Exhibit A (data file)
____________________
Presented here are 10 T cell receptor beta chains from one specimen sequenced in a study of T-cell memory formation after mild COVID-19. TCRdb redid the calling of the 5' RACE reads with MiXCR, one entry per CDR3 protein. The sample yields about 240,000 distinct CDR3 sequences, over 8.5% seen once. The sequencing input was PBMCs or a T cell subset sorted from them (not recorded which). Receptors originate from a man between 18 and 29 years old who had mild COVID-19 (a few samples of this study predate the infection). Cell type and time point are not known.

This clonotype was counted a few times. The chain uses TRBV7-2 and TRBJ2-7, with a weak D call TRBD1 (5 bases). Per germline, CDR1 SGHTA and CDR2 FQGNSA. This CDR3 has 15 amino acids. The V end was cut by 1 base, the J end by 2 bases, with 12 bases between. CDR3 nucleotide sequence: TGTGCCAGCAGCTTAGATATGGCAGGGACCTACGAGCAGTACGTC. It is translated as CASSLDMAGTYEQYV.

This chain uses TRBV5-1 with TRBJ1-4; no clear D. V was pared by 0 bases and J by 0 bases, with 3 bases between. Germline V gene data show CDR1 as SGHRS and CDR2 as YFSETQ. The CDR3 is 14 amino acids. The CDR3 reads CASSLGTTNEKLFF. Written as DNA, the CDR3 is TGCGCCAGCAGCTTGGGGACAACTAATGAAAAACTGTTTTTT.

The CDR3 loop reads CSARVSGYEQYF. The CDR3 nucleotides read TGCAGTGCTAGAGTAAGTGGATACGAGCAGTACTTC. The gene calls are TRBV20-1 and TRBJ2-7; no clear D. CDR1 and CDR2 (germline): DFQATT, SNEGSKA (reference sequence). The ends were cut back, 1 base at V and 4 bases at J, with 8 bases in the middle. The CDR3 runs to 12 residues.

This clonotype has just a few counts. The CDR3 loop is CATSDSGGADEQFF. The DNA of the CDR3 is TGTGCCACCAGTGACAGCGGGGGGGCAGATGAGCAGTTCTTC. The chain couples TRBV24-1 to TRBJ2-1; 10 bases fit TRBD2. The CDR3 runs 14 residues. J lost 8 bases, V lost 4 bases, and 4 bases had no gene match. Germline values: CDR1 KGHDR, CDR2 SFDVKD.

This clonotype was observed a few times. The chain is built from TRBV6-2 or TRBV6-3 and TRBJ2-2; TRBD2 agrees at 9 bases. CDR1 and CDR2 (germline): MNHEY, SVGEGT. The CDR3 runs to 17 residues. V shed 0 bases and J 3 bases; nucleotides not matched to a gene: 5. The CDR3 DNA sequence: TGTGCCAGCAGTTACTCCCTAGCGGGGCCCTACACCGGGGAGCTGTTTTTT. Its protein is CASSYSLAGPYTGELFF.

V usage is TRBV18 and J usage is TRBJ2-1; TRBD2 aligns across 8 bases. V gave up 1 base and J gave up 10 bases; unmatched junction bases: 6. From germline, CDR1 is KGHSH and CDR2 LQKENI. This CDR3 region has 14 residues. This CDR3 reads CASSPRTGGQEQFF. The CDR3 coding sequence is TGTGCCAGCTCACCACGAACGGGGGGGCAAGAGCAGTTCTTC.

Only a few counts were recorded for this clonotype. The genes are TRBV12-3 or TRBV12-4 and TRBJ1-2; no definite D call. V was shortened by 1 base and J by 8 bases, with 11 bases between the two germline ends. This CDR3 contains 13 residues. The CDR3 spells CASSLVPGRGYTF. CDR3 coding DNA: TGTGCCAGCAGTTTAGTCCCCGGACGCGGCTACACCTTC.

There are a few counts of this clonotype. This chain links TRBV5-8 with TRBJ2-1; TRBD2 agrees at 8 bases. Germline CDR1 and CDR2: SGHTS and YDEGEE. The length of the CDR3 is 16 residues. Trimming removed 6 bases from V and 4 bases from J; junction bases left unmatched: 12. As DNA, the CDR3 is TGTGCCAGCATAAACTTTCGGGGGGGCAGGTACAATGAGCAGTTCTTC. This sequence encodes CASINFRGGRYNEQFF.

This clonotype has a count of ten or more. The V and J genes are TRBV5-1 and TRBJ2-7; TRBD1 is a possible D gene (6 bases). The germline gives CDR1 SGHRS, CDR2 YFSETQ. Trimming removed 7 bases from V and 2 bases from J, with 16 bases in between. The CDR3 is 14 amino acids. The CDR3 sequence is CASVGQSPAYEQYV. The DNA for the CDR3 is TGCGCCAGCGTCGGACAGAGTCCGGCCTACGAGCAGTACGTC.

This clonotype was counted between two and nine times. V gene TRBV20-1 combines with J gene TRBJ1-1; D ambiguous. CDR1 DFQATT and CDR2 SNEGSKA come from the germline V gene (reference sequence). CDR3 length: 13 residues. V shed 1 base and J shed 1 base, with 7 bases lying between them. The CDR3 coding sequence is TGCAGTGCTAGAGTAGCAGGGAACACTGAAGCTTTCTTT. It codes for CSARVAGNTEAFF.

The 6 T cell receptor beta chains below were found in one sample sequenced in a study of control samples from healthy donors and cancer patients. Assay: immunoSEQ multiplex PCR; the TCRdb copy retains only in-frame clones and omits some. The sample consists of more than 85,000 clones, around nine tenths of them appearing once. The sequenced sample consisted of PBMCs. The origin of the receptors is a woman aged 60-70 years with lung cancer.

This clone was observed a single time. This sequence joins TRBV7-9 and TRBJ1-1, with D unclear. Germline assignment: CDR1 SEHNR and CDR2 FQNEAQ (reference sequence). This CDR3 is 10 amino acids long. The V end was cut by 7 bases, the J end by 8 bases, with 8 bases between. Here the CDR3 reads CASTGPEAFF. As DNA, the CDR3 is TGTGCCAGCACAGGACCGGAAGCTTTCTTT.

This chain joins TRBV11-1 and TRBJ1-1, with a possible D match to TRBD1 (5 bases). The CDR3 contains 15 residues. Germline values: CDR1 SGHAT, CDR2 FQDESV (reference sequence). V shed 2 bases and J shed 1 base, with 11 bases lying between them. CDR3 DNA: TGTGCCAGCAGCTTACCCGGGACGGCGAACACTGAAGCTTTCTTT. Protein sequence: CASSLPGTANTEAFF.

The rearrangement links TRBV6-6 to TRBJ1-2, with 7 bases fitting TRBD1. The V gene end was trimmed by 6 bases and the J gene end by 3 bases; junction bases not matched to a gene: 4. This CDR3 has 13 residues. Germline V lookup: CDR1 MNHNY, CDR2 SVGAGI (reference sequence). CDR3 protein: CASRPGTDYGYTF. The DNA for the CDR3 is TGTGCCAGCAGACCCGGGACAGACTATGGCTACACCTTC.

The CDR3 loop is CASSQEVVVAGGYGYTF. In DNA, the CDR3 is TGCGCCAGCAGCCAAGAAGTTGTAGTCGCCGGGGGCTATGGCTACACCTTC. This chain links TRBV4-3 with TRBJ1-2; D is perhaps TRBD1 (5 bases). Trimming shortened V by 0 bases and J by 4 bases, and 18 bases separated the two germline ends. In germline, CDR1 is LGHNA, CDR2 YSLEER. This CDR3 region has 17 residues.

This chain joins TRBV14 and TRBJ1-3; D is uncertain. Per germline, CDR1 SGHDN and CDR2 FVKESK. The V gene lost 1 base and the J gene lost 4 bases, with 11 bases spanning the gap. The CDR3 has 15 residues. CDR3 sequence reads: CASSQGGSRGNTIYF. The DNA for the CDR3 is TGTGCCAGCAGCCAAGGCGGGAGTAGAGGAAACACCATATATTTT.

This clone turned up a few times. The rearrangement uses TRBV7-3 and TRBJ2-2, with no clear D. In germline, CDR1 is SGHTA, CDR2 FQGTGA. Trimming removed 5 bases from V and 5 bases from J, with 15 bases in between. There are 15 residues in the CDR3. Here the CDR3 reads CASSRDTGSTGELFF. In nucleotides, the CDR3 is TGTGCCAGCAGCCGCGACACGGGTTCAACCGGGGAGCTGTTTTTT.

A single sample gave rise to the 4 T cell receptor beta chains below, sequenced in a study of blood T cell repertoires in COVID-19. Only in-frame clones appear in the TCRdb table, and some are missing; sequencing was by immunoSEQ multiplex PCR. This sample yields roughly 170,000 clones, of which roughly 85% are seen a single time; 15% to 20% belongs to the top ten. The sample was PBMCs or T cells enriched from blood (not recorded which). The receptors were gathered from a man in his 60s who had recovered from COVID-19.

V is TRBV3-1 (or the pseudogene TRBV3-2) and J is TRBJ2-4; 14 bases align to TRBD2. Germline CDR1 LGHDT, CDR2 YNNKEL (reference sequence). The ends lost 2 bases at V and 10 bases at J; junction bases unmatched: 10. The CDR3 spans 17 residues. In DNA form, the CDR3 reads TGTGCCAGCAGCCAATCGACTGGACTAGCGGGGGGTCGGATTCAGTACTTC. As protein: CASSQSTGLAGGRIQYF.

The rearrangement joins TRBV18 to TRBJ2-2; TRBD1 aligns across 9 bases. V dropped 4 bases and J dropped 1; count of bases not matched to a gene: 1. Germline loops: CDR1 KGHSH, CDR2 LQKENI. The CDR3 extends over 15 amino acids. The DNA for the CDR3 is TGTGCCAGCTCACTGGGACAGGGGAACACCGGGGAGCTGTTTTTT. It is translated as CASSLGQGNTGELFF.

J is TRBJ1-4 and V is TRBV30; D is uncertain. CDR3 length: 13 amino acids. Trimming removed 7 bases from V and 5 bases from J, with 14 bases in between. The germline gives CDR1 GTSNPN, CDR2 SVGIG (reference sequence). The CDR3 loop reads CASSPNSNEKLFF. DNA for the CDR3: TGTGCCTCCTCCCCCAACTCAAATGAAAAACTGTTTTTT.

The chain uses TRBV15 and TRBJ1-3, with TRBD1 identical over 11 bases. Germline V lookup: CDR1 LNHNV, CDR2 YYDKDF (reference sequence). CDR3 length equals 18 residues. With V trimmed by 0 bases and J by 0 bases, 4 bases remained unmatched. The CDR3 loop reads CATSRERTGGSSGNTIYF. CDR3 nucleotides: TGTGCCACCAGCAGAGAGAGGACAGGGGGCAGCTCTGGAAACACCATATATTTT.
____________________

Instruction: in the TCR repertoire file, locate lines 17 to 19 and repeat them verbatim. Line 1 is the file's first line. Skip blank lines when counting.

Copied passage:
This chain joins TRBV14 and TRBJ1-3; D is uncertain. Per germline, CDR1 SGHDN and CDR2 FVKESK. The V gene lost 1 base and the J gene lost 4 bases, with 11 bases spanning the gap. The CDR3 has 15 residues. CDR3 sequence reads: CASSQGGSRGNTIYF. The DNA for the CDR3 is TGTGCCAGCAGCCAAGGCGGGAGTAGAGGAAACACCATATATTTT.

This clone turned up a few times. The rearrangement uses TRBV7-3 and TRBJ2-2, with no clear D. In germline, CDR1 is SGHTA, CDR2 FQGTGA. Trimming removed 5 bases from V and 5 bases from J, with 15 bases in between. There are 15 residues in the CDR3. Here the CDR3 reads CASSRDTGSTGELFF. In nucleotides, the CDR3 is TGTGCCAGCAGCCGCGACACGGGTTCAACCGGGGAGCTGTTTTTT.

A single sample gave rise to the 4 T cell receptor beta chains below, sequenced in a study of blood T cell repertoires in COVID-19. Only in-frame clones appear in the TCRdb table, and some are missing; sequencing was by immunoSEQ multiplex PCR. This sample yields roughly 170,000 clones, of which roughly 85% are seen a single time; 15% to 20% belongs to the top ten. The sample was PBMCs or T cells enriched from blood (not recorded which). The receptors were gathered from a man in his 60s who had recovered from COVID-19.